CAM software strategies that define how a tool moves through a part can have a profound impact on machining efficiency. By themselves, however, even the most advanced tool paths don’t account for some of the unique circumstances that dictate how machinists cut parts in real-world manufacturing situations.
That said, why should the role of CAM software stop with the tool path? What if the software could not only generate an effective strategy for tool motion, but also intelligently apply that strategy according to application-specific variables? That’s precisely the idea behind iMachining CAM software from SolidCAM (Washington Crossing, Pennsylvania).
Many of the software’s purported benefits—primarily deeper, faster and more efficient cutting with less wear and tear on tools and machines—result from a toolpath strategy designed to keep the mechanical and thermal load on the cutter constant. However, what truly sets the system apart is a proprietary algorithm that automatically determines feeds, speeds, stepovers and cutting depths for a given job based on attributes specific to the machine, cutting tool and workpiece, says Chris Calderone, iMachining product manager. This reduces programming time and eliminates the typical trial-and-error approach to optimizing cutting parameters, not to mention the broken tools and scrapped parts that can entail. Moreover, the software enables users to quickly and easily adjust those parameters to machine more cautiously or aggressively depending on the particulars of their situation.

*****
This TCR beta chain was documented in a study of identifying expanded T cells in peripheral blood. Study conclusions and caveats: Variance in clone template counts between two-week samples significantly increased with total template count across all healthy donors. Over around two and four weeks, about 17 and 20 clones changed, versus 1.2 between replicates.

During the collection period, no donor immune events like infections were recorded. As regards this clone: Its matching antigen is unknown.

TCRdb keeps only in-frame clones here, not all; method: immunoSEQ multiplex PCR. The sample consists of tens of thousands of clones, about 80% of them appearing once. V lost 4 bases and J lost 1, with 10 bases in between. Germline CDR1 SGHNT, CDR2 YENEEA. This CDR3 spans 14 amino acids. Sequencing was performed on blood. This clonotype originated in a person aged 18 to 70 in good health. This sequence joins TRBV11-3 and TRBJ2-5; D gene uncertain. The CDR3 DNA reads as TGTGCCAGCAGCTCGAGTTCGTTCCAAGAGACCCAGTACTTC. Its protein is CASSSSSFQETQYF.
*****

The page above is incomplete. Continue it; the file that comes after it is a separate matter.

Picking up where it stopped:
Mr. Calderone contends that this approach to determining parameters is more sophisticated than pulling recommended speeds and feeds from an Excel spreadsheet or similar database. Rather, iMachining relies on the user to define the specific machine, cutting tool and workpiece material for a particular job via an interface known as the “Technology Wizard.” This requires entering relatively few key attributes—a machine’s horsepower, rigidity and maximum feed and speed, for example—and the software uses information from tool and material libraries to avoid duplicate data entry, Mr. Calderone says. The user then adjusts a slider to determine how aggressively to machine on a scale of 1 to 8. The algorithm takes all of that input into account to determine feeds, speeds and stepovers. If one variable changes, the others adjust automatically to stay in sync without pushing the equipment beyond its limitations. For example, if the user selects a shallower cutting depth to machine a part in two passes instead of one, feeds, speeds and stepover will increase accordingly.
The ability to adjust cutting aggressiveness on a sliding scale is especially valuable because ideal cutting parameters vary from job to job, says Anthony Calderone, chief technical officer at SolidCAM. For example, he says, consider an application with less-than-rigid fixtures, or a scenario in which a shop on a tight delivery deadline must preserve its few remaining cutting tools to complete a part run. In such cases, shops are likely to start reducing speeds and feeds, whether through the program or at the machine. Simply adjusting the slider and letting iMachining determine cutting parameters enables users to forgo that potentially time-consuming and error-prone process, Mr. Calderone says. “We knew that people did this sort of thing all the time, and we wanted to build it into the system,” he explains.